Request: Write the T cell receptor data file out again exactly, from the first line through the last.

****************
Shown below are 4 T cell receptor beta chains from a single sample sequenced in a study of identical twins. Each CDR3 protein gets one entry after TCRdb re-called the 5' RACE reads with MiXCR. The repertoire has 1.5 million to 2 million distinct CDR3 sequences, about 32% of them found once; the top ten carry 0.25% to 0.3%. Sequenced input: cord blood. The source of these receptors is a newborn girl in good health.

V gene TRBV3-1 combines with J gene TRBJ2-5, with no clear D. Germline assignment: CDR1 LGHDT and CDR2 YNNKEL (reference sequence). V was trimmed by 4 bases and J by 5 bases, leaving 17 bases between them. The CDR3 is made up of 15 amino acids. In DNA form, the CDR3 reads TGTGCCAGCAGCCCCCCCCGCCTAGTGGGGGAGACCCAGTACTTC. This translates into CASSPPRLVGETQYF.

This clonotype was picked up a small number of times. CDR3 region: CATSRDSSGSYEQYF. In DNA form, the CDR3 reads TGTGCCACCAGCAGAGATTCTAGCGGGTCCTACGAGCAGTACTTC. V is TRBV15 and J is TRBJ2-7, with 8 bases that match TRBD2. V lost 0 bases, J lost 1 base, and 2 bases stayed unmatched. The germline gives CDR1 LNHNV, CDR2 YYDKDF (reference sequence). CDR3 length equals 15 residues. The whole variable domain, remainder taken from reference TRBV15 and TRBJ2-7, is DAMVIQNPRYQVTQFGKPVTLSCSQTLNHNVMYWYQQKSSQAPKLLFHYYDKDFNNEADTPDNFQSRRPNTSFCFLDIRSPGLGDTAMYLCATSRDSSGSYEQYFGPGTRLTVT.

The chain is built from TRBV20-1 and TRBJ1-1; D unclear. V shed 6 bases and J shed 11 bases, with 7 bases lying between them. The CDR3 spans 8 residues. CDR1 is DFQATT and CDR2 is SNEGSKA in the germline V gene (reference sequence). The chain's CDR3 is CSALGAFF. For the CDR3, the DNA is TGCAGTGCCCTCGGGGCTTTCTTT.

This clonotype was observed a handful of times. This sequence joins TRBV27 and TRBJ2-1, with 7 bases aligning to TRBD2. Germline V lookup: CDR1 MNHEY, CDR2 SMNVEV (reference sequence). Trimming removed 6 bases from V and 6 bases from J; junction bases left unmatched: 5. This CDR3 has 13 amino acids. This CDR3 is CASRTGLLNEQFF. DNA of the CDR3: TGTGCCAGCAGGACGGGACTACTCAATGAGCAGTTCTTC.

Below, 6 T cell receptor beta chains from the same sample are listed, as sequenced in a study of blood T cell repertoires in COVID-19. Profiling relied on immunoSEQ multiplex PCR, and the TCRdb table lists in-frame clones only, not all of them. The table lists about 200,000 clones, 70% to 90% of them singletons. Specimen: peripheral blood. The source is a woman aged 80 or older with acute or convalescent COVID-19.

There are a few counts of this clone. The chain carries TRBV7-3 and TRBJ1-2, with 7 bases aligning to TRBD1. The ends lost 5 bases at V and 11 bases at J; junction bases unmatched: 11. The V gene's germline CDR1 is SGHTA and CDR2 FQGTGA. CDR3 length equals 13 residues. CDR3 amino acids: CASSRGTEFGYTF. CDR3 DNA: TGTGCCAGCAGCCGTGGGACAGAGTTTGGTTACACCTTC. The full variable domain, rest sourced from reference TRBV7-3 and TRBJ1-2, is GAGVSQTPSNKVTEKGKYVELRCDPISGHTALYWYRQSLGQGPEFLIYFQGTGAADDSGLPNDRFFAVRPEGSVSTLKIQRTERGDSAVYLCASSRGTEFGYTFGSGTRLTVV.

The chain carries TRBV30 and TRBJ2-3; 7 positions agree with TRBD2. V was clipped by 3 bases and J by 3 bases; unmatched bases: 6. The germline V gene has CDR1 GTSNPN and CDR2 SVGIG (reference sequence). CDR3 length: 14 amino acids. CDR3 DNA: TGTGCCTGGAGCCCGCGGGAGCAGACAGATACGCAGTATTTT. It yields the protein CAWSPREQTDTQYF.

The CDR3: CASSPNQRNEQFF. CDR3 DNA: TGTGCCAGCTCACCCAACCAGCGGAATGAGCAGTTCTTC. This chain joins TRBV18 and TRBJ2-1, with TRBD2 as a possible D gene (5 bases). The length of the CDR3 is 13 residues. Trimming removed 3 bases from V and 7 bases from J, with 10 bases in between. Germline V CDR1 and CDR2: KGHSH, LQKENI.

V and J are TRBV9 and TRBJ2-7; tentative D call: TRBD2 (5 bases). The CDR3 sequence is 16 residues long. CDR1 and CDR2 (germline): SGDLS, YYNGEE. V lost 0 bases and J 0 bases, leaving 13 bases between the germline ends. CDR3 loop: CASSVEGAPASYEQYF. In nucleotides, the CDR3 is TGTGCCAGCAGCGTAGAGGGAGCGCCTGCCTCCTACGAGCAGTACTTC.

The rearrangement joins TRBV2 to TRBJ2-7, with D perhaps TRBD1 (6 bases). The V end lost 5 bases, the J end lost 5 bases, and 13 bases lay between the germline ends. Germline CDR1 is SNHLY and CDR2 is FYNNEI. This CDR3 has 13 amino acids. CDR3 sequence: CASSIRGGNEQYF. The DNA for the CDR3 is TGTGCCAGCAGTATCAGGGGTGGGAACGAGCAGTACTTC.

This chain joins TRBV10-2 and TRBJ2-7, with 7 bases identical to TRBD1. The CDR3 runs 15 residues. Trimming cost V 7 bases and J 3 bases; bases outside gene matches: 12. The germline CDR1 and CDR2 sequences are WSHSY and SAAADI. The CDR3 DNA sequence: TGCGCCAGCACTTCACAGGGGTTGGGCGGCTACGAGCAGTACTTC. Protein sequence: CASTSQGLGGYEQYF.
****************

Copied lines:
Shown below are 4 T cell receptor beta chains from a single sample sequenced in a study of identical twins. Each CDR3 protein gets one entry after TCRdb re-called the 5' RACE reads with MiXCR. The repertoire has 1.5 million to 2 million distinct CDR3 sequences, about 32% of them found once; the top ten carry 0.25% to 0.3%. Sequenced input: cord blood. The source of these receptors is a newborn girl in good health.

V gene TRBV3-1 combines with J gene TRBJ2-5, with no clear D. Germline assignment: CDR1 LGHDT and CDR2 YNNKEL (reference sequence). V was trimmed by 4 bases and J by 5 bases, leaving 17 bases between them. The CDR3 is made up of 15 amino acids. In DNA form, the CDR3 reads TGTGCCAGCAGCCCCCCCCGCCTAGTGGGGGAGACCCAGTACTTC. This translates into CASSPPRLVGETQYF.

This clonotype was picked up a small number of times. CDR3 region: CATSRDSSGSYEQYF. In DNA form, the CDR3 reads TGTGCCACCAGCAGAGATTCTAGCGGGTCCTACGAGCAGTACTTC. V is TRBV15 and J is TRBJ2-7, with 8 bases that match TRBD2. V lost 0 bases, J lost 1 base, and 2 bases stayed unmatched. The germline gives CDR1 LNHNV, CDR2 YYDKDF (reference sequence). CDR3 length equals 15 residues. The whole variable domain, remainder taken from reference TRBV15 and TRBJ2-7, is DAMVIQNPRYQVTQFGKPVTLSCSQTLNHNVMYWYQQKSSQAPKLLFHYYDKDFNNEADTPDNFQSRRPNTSFCFLDIRSPGLGDTAMYLCATSRDSSGSYEQYFGPGTRLTVT.

The chain is built from TRBV20-1 and TRBJ1-1; D unclear. V shed 6 bases and J shed 11 bases, with 7 bases lying between them. The CDR3 spans 8 residues. CDR1 is DFQATT and CDR2 is SNEGSKA in the germline V gene (reference sequence). The chain's CDR3 is CSALGAFF. For the CDR3, the DNA is TGCAGTGCCCTCGGGGCTTTCTTT.

This clonotype was observed a handful of times. This sequence joins TRBV27 and TRBJ2-1, with 7 bases aligning to TRBD2. Germline V lookup: CDR1 MNHEY, CDR2 SMNVEV (reference sequence). Trimming removed 6 bases from V and 6 bases from J; junction bases left unmatched: 5. This CDR3 has 13 amino acids. This CDR3 is CASRTGLLNEQFF. DNA of the CDR3: TGTGCCAGCAGGACGGGACTACTCAATGAGCAGTTCTTC.

Below, 6 T cell receptor beta chains from the same sample are listed, as sequenced in a study of blood T cell repertoires in COVID-19. Profiling relied on immunoSEQ multiplex PCR, and the TCRdb table lists in-frame clones only, not all of them. The table lists about 200,000 clones, 70% to 90% of them singletons. Specimen: peripheral blood. The source is a woman aged 80 or older with acute or convalescent COVID-19.

There are a few counts of this clone. The chain carries TRBV7-3 and TRBJ1-2, with 7 bases aligning to TRBD1. The ends lost 5 bases at V and 11 bases at J; junction bases unmatched: 11. The V gene's germline CDR1 is SGHTA and CDR2 FQGTGA. CDR3 length equals 13 residues. CDR3 amino acids: CASSRGTEFGYTF. CDR3 DNA: TGTGCCAGCAGCCGTGGGACAGAGTTTGGTTACACCTTC. The full variable domain, rest sourced from reference TRBV7-3 and TRBJ1-2, is GAGVSQTPSNKVTEKGKYVELRCDPISGHTALYWYRQSLGQGPEFLIYFQGTGAADDSGLPNDRFFAVRPEGSVSTLKIQRTERGDSAVYLCASSRGTEFGYTFGSGTRLTVV.

The chain carries TRBV30 and TRBJ2-3; 7 positions agree with TRBD2. V was clipped by 3 bases and J by 3 bases; unmatched bases: 6. The germline V gene has CDR1 GTSNPN and CDR2 SVGIG (reference sequence). CDR3 length: 14 amino acids. CDR3 DNA: TGTGCCTGGAGCCCGCGGGAGCAGACAGATACGCAGTATTTT. It yields the protein CAWSPREQTDTQYF.

The CDR3: CASSPNQRNEQFF. CDR3 DNA: TGTGCCAGCTCACCCAACCAGCGGAATGAGCAGTTCTTC. This chain joins TRBV18 and TRBJ2-1, with TRBD2 as a possible D gene (5 bases). The length of the CDR3 is 13 residues. Trimming removed 3 bases from V and 7 bases from J, with 10 bases in between. Germline V CDR1 and CDR2: KGHSH, LQKENI.

V and J are TRBV9 and TRBJ2-7; tentative D call: TRBD2 (5 bases). The CDR3 sequence is 16 residues long. CDR1 and CDR2 (germline): SGDLS, YYNGEE. V lost 0 bases and J 0 bases, leaving 13 bases between the germline ends. CDR3 loop: CASSVEGAPASYEQYF. In nucleotides, the CDR3 is TGTGCCAGCAGCGTAGAGGGAGCGCCTGCCTCCTACGAGCAGTACTTC.

The rearrangement joins TRBV2 to TRBJ2-7, with D perhaps TRBD1 (6 bases). The V end lost 5 bases, the J end lost 5 bases, and 13 bases lay between the germline ends. Germline CDR1 is SNHLY and CDR2 is FYNNEI. This CDR3 has 13 amino acids. CDR3 sequence: CASSIRGGNEQYF. The DNA for the CDR3 is TGTGCCAGCAGTATCAGGGGTGGGAACGAGCAGTACTTC.

This chain joins TRBV10-2 and TRBJ2-7, with 7 bases identical to TRBD1. The CDR3 runs 15 residues. Trimming cost V 7 bases and J 3 bases; bases outside gene matches: 12. The germline CDR1 and CDR2 sequences are WSHSY and SAAADI. The CDR3 DNA sequence: TGCGCCAGCACTTCACAGGGGTTGGGCGGCTACGAGCAGTACTTC. Protein sequence: CASTSQGLGGYEQYF.